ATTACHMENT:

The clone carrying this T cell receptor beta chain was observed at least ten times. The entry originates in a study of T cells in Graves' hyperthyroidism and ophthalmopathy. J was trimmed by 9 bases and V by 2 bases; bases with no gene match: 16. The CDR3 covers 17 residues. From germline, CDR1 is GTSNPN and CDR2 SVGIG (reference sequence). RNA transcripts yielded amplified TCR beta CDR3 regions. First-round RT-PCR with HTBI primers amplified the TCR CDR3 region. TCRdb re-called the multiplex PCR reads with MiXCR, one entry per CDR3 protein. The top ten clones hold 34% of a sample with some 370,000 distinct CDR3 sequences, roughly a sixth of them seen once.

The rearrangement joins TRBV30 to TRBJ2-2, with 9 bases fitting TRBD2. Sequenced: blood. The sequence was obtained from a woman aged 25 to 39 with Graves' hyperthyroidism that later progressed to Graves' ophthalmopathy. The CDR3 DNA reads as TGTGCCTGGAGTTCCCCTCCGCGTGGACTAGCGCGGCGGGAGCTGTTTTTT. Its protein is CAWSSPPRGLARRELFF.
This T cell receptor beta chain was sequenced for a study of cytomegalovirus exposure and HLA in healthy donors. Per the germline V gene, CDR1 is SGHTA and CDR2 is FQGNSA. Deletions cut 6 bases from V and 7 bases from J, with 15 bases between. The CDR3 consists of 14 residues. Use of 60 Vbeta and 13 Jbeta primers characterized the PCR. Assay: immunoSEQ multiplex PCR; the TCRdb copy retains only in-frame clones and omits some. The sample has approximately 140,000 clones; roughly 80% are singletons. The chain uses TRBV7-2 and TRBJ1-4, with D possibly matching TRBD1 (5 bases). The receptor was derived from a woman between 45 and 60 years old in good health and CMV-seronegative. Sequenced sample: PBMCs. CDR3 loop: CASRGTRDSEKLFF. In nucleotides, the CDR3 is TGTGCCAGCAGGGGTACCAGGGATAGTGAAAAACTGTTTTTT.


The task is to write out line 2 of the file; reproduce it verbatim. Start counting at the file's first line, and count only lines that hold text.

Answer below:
The rearrangement joins TRBV30 to TRBJ2-2, with 9 bases fitting TRBD2. Sequenced: blood. The sequence was obtained from a woman aged 25 to 39 with Graves' hyperthyroidism that later progressed to Graves' ophthalmopathy. The CDR3 DNA reads as TGTGCCTGGAGTTCCCCTCCGCGTGGACTAGCGCGGCGGGAGCTGTTTTTT. Its protein is CAWSSPPRGLARRELFF.